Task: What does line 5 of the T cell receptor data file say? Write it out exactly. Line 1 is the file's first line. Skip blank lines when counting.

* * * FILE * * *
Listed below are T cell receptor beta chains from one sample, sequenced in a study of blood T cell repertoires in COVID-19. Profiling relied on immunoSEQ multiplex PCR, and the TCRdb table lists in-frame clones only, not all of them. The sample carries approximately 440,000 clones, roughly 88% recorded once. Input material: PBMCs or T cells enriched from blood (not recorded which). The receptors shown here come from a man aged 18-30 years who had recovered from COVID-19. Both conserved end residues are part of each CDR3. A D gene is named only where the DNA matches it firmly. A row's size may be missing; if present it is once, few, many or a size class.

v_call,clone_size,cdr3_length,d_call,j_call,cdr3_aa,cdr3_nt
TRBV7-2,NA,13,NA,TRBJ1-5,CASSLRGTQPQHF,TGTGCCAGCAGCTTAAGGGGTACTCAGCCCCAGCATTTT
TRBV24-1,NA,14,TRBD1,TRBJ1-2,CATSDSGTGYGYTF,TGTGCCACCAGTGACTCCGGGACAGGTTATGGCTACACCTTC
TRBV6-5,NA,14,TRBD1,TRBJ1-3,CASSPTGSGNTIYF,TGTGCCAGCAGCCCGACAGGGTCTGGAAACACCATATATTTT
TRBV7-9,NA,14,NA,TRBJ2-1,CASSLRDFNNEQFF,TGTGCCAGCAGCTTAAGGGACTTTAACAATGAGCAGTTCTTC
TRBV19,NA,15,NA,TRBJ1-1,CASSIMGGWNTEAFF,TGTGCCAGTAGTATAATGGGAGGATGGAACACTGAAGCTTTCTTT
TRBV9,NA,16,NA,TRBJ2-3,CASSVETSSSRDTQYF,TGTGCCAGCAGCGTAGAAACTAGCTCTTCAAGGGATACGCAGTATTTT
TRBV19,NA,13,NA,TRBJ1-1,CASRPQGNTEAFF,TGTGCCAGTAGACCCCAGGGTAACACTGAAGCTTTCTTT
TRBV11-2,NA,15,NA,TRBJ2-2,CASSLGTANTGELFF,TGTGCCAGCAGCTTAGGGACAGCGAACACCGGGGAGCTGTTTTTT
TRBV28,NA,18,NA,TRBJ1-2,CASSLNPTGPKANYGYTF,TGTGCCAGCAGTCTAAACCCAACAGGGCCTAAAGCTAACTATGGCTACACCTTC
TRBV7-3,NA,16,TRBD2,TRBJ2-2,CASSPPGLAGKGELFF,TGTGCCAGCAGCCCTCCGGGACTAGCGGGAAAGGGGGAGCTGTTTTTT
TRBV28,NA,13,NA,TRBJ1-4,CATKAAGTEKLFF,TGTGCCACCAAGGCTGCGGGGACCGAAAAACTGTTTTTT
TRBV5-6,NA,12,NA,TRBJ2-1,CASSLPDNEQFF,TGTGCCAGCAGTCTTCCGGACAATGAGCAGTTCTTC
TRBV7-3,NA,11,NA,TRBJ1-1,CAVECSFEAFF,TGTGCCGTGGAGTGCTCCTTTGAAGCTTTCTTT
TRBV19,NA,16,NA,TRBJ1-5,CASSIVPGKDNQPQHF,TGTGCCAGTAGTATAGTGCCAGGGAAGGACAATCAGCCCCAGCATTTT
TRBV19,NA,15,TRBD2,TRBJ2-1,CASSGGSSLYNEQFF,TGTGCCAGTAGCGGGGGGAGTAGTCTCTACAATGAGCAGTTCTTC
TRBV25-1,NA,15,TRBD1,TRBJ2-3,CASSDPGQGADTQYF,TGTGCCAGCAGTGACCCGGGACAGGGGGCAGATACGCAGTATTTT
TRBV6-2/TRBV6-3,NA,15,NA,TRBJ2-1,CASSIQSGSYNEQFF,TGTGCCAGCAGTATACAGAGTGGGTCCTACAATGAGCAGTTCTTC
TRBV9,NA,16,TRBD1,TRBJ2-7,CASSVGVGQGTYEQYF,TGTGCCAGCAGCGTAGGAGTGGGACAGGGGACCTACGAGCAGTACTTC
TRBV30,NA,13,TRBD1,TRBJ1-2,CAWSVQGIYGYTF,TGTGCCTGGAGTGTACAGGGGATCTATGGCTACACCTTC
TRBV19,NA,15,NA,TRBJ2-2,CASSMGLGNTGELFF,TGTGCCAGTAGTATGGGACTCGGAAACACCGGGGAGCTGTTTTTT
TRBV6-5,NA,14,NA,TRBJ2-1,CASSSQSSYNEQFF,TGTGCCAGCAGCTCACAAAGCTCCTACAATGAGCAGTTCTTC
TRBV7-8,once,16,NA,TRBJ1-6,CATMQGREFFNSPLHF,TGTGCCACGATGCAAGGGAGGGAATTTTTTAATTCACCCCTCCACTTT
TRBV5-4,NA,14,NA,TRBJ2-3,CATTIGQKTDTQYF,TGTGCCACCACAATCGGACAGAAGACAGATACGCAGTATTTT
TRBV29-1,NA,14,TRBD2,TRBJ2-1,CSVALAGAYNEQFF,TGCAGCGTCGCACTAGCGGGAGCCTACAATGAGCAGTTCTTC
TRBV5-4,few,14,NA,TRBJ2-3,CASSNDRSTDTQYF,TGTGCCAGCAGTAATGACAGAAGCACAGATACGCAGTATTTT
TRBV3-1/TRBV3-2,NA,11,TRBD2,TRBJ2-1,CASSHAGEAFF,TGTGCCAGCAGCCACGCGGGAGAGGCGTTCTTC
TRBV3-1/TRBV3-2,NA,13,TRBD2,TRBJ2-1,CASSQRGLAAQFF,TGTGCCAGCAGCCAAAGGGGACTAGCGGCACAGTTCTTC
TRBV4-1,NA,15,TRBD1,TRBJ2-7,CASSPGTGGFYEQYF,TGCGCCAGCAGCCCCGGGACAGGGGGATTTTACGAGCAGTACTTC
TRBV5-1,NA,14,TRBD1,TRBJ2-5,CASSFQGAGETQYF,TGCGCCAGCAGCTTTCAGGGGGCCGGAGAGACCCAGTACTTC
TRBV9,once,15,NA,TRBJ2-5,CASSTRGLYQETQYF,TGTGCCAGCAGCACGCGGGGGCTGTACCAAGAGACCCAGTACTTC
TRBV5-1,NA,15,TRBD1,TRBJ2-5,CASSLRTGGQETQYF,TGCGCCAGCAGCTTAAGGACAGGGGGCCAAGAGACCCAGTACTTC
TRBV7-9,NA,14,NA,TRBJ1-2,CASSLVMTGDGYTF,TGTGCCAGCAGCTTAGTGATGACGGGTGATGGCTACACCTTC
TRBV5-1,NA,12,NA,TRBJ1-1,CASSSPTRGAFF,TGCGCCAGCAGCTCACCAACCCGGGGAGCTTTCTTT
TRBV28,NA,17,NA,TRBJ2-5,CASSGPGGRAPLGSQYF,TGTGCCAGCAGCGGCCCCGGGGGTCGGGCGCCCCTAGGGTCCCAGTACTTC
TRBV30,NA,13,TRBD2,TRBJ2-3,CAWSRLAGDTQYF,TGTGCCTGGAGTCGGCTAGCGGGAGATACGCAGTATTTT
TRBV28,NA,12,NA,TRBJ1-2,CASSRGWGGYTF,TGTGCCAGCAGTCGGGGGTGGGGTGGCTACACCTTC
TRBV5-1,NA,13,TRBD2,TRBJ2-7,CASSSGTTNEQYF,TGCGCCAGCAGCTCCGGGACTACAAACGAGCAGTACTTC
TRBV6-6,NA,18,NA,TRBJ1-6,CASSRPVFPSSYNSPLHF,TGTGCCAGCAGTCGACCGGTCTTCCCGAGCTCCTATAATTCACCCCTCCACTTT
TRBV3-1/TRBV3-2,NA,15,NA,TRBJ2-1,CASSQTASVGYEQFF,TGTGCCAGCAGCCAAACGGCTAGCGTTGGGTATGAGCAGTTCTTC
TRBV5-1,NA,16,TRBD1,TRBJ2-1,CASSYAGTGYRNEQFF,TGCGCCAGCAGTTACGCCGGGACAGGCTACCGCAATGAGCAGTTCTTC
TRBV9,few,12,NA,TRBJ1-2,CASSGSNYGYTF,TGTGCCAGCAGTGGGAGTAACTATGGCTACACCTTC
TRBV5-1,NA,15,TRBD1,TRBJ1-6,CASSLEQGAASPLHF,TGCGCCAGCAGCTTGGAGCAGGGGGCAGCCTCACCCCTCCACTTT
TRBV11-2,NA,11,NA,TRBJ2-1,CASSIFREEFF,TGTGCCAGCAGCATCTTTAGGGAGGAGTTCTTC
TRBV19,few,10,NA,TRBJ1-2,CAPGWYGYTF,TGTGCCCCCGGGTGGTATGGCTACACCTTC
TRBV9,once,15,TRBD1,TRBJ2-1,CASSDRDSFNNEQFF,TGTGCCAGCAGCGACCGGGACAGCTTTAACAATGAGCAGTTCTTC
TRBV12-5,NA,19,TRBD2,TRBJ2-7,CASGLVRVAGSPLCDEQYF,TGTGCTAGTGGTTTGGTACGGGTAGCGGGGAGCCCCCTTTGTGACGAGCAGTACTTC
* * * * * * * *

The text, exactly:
TRBV6-5,NA,14,TRBD1,TRBJ1-3,CASSPTGSGNTIYF,TGTGCCAGCAGCCCGACAGGGTCTGGAAACACCATATATTTT